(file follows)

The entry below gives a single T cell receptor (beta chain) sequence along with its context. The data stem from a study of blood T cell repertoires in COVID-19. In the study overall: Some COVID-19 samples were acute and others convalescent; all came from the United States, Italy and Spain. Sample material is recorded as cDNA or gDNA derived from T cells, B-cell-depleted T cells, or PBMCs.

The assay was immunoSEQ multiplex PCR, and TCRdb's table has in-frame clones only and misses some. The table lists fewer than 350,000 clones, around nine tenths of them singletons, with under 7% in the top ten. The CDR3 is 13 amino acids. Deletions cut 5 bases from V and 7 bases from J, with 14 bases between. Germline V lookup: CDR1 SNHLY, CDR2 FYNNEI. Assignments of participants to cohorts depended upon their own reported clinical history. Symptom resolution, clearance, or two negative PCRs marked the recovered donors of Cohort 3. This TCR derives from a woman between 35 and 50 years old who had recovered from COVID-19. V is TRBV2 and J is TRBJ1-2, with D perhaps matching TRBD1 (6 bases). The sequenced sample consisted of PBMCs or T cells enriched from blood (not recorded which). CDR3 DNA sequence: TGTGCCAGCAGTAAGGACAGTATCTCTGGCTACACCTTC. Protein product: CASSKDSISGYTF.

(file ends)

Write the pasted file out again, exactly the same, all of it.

The entry below gives a single T cell receptor (beta chain) sequence along with its context. The data stem from a study of blood T cell repertoires in COVID-19. In the study overall: Some COVID-19 samples were acute and others convalescent; all came from the United States, Italy and Spain. Sample material is recorded as cDNA or gDNA derived from T cells, B-cell-depleted T cells, or PBMCs.

The assay was immunoSEQ multiplex PCR, and TCRdb's table has in-frame clones only and misses some. The table lists fewer than 350,000 clones, around nine tenths of them singletons, with under 7% in the top ten. The CDR3 is 13 amino acids. Deletions cut 5 bases from V and 7 bases from J, with 14 bases between. Germline V lookup: CDR1 SNHLY, CDR2 FYNNEI. Assignments of participants to cohorts depended upon their own reported clinical history. Symptom resolution, clearance, or two negative PCRs marked the recovered donors of Cohort 3. This TCR derives from a woman between 35 and 50 years old who had recovered from COVID-19. V is TRBV2 and J is TRBJ1-2, with D perhaps matching TRBD1 (6 bases). The sequenced sample consisted of PBMCs or T cells enriched from blood (not recorded which). CDR3 DNA sequence: TGTGCCAGCAGTAAGGACAGTATCTCTGGCTACACCTTC. Protein product: CASSKDSISGYTF.